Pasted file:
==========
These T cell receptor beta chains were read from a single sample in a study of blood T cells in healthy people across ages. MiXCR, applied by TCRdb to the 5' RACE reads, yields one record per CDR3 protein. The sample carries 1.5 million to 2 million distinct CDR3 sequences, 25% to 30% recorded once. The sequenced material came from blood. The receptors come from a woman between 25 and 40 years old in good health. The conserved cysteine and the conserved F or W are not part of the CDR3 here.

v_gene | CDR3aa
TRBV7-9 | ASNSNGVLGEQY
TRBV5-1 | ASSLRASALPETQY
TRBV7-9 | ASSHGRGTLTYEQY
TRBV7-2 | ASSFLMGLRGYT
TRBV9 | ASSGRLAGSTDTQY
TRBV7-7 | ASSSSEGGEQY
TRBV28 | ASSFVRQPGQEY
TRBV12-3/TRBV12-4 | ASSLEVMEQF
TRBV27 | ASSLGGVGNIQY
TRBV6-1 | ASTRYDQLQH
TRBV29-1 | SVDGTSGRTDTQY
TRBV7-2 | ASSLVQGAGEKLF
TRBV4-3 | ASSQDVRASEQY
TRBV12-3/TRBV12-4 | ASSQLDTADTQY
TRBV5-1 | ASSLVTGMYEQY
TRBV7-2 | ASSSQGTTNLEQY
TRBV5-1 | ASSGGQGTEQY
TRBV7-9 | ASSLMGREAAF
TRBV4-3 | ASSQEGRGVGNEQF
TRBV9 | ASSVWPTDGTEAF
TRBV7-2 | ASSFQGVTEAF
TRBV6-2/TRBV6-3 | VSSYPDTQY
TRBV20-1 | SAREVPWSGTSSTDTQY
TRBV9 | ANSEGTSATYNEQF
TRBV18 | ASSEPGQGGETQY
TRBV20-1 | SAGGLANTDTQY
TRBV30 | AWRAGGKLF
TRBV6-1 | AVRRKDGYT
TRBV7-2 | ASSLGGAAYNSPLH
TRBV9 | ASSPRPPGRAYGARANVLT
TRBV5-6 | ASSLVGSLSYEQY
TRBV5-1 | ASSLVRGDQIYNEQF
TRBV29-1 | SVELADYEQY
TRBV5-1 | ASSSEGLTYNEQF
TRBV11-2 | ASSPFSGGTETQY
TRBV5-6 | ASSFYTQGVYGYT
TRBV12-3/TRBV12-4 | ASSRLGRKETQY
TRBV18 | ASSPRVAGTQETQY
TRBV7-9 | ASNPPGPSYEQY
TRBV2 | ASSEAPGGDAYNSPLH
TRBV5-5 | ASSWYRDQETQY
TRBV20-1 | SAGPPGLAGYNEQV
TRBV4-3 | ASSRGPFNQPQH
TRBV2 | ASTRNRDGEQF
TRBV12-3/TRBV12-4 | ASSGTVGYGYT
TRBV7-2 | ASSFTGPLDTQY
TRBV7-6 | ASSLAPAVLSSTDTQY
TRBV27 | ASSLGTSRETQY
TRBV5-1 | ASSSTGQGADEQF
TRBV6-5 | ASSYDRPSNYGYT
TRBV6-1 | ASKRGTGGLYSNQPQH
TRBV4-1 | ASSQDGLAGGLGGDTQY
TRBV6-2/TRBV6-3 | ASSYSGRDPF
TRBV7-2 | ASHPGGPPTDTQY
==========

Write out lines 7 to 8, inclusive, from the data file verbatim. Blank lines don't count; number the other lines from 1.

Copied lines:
TRBV9 | ASSGRLAGSTDTQY
TRBV7-7 | ASSSSEGGEQY